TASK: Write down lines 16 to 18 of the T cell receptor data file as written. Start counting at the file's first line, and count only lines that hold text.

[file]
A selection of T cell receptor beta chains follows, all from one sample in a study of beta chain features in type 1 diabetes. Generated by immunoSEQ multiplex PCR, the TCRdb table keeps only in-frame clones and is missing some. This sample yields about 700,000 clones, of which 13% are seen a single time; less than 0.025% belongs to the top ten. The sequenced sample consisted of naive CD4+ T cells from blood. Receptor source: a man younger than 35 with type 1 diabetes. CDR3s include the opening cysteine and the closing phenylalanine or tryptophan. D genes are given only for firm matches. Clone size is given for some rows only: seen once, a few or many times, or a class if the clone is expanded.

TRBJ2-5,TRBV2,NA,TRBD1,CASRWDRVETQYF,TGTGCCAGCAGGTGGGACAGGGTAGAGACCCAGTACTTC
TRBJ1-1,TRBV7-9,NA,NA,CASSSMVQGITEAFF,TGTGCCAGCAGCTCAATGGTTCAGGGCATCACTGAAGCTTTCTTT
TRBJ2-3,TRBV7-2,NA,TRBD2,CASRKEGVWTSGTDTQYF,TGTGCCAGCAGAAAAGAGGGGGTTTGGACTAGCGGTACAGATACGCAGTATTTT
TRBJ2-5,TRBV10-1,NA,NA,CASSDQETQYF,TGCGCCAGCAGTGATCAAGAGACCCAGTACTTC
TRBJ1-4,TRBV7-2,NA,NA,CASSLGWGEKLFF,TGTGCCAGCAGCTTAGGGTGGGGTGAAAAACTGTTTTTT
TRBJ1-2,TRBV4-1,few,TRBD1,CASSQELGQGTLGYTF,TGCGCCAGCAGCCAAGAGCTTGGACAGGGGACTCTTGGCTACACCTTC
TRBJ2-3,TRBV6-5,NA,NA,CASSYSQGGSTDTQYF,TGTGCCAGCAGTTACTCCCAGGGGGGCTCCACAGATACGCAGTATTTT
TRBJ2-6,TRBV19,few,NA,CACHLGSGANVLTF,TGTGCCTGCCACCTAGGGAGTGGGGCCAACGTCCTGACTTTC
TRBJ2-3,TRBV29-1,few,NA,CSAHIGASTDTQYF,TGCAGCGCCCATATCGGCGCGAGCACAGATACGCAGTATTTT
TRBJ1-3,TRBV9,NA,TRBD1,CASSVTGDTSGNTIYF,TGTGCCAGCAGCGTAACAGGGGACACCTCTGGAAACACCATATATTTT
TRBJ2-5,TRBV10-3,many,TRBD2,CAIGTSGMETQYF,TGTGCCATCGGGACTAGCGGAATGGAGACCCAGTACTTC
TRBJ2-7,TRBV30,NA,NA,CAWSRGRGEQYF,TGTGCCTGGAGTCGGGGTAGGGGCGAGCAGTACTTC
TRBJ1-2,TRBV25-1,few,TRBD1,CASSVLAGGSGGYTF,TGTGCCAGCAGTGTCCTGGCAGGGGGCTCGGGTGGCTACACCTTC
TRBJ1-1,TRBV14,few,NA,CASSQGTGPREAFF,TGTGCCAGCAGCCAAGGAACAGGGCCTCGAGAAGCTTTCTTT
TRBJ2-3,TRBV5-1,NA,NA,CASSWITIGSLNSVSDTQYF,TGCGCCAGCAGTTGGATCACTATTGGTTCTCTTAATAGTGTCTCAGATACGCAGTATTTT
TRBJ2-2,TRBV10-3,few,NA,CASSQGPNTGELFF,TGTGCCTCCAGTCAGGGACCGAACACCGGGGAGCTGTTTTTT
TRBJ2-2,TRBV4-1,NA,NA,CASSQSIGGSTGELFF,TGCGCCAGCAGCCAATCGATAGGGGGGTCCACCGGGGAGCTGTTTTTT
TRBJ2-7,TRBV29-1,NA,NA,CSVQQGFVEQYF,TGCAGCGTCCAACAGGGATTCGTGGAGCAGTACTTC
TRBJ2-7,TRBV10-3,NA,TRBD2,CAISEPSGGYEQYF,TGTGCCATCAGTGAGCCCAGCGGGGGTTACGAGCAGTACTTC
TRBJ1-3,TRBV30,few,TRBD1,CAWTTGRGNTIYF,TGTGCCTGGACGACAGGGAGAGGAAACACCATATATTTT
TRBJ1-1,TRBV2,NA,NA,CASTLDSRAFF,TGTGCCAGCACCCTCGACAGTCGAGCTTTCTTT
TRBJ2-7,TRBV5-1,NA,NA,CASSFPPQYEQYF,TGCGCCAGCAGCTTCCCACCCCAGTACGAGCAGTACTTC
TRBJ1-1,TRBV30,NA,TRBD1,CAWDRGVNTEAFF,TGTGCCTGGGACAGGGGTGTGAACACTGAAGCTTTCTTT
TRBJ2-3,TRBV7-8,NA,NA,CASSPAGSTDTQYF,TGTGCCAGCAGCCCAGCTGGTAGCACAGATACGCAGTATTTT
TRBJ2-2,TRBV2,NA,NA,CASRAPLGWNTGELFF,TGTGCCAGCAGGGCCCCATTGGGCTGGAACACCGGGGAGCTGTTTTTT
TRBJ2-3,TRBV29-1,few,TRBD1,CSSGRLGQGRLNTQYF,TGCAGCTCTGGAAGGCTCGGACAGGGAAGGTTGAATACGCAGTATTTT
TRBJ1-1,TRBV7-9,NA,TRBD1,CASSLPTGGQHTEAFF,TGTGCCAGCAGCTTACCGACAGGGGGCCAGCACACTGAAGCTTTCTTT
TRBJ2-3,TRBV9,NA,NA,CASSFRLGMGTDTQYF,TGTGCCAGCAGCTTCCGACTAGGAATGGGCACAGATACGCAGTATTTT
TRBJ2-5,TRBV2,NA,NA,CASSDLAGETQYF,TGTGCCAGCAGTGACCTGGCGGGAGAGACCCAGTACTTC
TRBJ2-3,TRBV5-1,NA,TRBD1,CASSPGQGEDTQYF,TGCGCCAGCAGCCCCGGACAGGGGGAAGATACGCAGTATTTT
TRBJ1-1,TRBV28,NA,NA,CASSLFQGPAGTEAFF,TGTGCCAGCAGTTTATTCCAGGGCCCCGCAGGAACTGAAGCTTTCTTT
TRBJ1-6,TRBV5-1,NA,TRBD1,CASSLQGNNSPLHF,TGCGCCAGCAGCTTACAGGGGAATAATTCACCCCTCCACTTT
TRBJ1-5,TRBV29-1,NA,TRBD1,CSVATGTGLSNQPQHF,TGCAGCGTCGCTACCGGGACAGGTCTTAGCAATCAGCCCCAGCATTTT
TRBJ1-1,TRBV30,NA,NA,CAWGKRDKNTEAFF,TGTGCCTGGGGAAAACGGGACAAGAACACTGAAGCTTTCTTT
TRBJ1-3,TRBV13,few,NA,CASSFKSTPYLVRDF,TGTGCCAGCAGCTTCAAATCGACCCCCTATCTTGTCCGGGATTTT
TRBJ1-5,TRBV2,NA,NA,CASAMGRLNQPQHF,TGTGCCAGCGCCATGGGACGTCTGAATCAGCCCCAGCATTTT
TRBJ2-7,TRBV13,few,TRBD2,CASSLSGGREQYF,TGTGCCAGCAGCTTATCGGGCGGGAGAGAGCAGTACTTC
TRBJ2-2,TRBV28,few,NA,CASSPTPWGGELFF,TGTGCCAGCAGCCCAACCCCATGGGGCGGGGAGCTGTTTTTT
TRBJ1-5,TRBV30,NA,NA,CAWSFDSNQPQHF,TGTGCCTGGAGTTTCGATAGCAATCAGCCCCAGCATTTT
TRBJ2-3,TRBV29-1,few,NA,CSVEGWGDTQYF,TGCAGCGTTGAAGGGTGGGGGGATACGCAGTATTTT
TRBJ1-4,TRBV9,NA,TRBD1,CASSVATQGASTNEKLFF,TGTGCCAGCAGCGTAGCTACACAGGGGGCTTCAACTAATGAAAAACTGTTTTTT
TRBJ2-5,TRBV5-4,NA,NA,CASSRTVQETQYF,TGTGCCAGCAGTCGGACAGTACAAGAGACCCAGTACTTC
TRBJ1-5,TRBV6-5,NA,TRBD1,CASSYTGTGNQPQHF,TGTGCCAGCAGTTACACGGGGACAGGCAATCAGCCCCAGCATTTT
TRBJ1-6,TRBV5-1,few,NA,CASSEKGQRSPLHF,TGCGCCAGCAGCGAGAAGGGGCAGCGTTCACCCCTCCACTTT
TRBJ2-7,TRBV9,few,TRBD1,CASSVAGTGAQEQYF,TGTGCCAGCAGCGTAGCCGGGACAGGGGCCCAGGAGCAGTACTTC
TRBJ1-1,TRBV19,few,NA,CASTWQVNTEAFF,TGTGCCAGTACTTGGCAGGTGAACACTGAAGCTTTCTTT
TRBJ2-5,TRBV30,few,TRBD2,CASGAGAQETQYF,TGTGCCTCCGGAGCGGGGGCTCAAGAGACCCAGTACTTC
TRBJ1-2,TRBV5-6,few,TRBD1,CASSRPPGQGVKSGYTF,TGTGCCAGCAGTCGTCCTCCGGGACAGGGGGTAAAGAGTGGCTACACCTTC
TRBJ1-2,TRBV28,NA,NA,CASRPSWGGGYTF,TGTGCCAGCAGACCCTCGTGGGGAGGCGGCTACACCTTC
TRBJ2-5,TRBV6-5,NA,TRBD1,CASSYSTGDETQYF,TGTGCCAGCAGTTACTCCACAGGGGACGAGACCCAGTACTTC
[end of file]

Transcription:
TRBJ2-3,TRBV5-1,NA,NA,CASSWITIGSLNSVSDTQYF,TGCGCCAGCAGTTGGATCACTATTGGTTCTCTTAATAGTGTCTCAGATACGCAGTATTTT
TRBJ2-2,TRBV10-3,few,NA,CASSQGPNTGELFF,TGTGCCTCCAGTCAGGGACCGAACACCGGGGAGCTGTTTTTT
TRBJ2-2,TRBV4-1,NA,NA,CASSQSIGGSTGELFF,TGCGCCAGCAGCCAATCGATAGGGGGGTCCACCGGGGAGCTGTTTTTT